get more vcore under load: vdroop pencil mod (pics)

Discussion in 'Overclocking & Cooling' started by graysky, Jun 3, 2007.

  1. graysky

    graysky Gawd

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    This is one of the easiest mods you can do to your P5B-Deluxe (and probably any P5B although I haven't tested it on any model but the Deluxe) to help you get higher voltages under load conditions and also lower your idle vcore; it is particularly useful for people wanting to get more juice to feed their o/c'ed chip.

    Background
    As you know, the P5B-Deluxe (and others in the P5B family) has a vdroop built in for some reason (protect processor maybe, I dunno). Vdroop is the term used to describe the voltage drop between idle and load conditions.

    Try it yourself right now: (assuming you have your vcore manually set in your BIOS) load up CPU-Z and see what it's reporting as your idle vcore. Now load up a few instances of orthos and have a look. For example, before the mod, mine dropped from 1.280v (idle) to 1.232v (load) which is -0.048v! After you do the "pencil mod" it should drop by a very small amount or none.

    The "Pencil" Mod

    What do you need? A soft pencil. Look for one with a 2B rating on it. Standard pencils are HB. HB pencils will work, but the softer the pencil lead, the better the results. You can find a 2B pencil at most any office supply store (staples, officemax, etc.); they are usually in the art or drafting section (aisle #7 for my staples). I got one in 4 pack for under $3.

    Now, either unplug or switch off your power supply so the LED has gone out and simply shade (gently draw with the pencil back and forth) over the correct surface mount component (it's a resistor maybe?) -- refer to the pictures below... it's the one with the yellow arrow pointing to it.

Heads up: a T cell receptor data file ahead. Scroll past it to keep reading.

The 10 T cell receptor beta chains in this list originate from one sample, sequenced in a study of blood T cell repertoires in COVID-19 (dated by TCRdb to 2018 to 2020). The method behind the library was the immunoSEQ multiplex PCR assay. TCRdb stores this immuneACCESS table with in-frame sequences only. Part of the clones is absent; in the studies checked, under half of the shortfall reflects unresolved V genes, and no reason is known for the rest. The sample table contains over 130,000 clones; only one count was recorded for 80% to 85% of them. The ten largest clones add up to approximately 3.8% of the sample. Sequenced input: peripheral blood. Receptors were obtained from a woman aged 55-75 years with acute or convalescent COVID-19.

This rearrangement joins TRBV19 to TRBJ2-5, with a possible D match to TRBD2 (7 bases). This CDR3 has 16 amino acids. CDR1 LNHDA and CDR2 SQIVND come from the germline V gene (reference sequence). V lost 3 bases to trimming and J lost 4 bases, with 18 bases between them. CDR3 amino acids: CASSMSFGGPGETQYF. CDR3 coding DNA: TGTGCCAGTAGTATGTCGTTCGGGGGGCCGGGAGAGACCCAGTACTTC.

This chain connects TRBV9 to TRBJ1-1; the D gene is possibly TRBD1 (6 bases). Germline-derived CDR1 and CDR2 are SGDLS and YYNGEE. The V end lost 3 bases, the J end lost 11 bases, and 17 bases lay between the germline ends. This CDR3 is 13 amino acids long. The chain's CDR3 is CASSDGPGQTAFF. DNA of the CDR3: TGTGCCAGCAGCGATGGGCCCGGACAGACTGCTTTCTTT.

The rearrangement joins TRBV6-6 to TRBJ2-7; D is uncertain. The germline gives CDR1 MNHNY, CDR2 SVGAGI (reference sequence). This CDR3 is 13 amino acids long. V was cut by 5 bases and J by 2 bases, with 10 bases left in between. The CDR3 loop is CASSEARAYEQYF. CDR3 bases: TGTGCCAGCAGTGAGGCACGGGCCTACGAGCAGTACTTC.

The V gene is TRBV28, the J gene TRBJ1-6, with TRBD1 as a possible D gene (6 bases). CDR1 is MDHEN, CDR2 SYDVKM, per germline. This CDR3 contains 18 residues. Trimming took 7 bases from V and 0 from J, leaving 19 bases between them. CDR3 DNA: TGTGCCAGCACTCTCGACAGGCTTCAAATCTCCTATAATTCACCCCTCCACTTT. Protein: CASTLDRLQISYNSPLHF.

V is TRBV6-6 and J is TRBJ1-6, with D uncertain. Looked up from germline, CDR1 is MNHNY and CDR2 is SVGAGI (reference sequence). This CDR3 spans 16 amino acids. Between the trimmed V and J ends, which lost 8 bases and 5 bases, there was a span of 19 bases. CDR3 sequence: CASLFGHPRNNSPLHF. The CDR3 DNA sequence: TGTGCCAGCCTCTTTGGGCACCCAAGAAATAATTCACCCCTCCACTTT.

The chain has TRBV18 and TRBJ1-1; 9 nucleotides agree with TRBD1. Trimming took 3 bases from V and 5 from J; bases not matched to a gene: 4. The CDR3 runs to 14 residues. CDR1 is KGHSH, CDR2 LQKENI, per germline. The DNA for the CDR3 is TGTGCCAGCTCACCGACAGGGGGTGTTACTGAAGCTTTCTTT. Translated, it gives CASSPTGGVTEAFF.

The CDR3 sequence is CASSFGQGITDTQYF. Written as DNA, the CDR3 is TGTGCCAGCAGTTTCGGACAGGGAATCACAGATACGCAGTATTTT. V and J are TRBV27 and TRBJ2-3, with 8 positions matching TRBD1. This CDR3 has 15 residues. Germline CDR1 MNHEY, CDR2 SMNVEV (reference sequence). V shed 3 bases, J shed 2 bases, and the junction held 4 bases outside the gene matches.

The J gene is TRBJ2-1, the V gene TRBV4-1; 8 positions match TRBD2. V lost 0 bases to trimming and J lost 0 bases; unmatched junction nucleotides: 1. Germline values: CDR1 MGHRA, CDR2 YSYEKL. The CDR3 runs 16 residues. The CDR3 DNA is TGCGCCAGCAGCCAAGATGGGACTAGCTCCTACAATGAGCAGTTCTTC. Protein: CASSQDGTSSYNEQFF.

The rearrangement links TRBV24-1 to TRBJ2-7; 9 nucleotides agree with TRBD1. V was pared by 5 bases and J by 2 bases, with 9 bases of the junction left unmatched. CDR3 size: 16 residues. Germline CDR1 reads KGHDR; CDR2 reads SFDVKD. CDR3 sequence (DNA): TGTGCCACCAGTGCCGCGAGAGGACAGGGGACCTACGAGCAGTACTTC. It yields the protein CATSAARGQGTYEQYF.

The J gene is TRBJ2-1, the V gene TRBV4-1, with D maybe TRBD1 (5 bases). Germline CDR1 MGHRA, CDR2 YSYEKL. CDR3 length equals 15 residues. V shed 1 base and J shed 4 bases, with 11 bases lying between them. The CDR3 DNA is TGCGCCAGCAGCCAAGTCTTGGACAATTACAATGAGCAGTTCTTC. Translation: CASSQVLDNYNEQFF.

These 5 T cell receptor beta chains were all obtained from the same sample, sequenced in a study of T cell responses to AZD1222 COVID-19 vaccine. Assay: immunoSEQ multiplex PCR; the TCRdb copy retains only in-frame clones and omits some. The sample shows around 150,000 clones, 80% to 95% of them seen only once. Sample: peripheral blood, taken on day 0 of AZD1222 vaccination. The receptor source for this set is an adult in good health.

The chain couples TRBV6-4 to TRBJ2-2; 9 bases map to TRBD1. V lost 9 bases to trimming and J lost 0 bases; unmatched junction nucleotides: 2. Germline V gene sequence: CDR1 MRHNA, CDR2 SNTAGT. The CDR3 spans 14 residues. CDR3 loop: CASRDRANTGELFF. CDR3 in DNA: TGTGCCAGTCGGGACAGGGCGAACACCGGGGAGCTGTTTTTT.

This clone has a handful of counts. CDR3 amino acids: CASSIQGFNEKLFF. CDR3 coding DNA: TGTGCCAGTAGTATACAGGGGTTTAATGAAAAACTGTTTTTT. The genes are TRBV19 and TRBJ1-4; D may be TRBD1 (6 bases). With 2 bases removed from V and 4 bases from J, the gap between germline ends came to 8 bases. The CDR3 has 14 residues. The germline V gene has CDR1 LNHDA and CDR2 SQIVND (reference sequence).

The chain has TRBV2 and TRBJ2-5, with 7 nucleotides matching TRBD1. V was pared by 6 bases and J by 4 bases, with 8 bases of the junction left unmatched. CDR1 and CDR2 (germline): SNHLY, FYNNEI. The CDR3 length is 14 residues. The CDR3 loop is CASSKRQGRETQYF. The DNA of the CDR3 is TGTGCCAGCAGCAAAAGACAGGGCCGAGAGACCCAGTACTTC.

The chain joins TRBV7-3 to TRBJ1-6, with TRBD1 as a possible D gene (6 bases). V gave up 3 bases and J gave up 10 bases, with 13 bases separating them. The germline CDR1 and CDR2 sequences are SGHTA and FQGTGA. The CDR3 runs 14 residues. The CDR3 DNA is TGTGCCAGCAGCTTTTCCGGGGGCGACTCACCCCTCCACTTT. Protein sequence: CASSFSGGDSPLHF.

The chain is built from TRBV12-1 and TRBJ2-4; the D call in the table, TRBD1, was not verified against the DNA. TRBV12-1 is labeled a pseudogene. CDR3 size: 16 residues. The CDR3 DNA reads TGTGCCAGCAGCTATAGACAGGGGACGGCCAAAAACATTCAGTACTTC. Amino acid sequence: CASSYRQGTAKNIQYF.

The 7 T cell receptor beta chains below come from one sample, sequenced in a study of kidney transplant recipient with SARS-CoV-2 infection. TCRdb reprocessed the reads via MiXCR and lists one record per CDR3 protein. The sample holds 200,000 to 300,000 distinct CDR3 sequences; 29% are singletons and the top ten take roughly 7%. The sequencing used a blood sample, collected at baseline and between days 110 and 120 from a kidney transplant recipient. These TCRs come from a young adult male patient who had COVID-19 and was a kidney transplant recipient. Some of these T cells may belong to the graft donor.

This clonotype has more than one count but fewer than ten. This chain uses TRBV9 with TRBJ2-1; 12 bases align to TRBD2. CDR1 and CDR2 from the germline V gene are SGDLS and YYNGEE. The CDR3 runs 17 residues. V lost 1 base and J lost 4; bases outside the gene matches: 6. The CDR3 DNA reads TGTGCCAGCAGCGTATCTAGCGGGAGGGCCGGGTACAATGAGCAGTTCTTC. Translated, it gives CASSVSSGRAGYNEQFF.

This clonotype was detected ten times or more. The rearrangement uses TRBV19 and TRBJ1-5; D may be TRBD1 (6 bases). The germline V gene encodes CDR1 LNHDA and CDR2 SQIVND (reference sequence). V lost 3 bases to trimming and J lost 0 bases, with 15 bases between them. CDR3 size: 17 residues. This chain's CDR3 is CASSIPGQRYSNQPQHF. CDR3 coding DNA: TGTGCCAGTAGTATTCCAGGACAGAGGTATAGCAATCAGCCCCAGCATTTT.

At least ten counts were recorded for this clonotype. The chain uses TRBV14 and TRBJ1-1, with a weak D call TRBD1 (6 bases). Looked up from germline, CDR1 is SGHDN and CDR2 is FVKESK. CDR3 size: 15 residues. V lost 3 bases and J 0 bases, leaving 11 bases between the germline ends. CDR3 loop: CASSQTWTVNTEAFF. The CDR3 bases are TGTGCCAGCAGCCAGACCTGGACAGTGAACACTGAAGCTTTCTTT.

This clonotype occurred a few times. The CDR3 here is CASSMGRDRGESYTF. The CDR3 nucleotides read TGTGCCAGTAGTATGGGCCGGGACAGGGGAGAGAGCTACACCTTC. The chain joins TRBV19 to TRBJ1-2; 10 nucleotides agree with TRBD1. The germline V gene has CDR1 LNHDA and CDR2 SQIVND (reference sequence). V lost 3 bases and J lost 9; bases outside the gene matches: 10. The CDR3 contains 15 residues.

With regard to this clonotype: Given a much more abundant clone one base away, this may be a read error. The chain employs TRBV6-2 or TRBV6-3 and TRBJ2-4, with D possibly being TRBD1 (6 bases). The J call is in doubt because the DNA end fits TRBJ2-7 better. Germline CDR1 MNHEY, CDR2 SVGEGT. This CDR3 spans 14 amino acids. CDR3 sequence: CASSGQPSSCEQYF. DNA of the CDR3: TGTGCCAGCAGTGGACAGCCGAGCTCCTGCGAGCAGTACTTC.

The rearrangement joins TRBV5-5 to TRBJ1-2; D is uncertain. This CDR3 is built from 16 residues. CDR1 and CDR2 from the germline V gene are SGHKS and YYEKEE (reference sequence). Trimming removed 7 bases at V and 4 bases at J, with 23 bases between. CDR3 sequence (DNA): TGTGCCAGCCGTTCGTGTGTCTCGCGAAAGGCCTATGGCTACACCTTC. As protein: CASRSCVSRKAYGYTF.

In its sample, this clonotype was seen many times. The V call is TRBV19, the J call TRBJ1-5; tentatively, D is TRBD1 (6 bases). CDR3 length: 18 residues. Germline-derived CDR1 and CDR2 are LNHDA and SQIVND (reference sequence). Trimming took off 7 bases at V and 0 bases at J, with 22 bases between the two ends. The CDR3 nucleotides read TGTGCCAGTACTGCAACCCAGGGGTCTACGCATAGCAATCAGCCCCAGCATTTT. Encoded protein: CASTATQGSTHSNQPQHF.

[​IMG]
    [​IMG]
    You can see on the zoom where I colored over the right one.

    NOW, boot into Windows and repeat that exercise where you measure the load and idle vcore. Mine went from a drop of 0.048v before I did the mod to a drop of 0.008v after the mod. These are both @ a BIOS vcore of 1.3250v.

    I recently lowered the BIOS vcore to 1.2625v and now I have NO vdroop at all: idle is 1.232v and load is 1.232v, and the system is stable to 2x orthos for over 6 h!

    Undoing the "Pencil" Mod

    You can undo this very easily with a little alcohol and a few q-tips. It is 100 % reversible.

    If you found this useful, please post your before/after results in this thread.

    Enjoy!
     
  2. BillParrish

    BillParrish [H]ardness Supreme

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    Your guess is correct. There is a very good reason droop exists.

    http://www.thetechrepository.com/showthread.php?t=126


    Anyone considering the "pencil" mod should read the above link, you can skip the math the text tells you what is going on and why.

    Its your stuff, do what you want.


    if you are going to try this, get an artist quality pencil, "normal" pencils now are mostly colored clay cores, you want a graphite core if you can find them.
     
  3. unclewebb

    unclewebb [H]ard|Gawd

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    graysky: Thanks for the pics and thanks Bill for the technical reasons behind vdroop.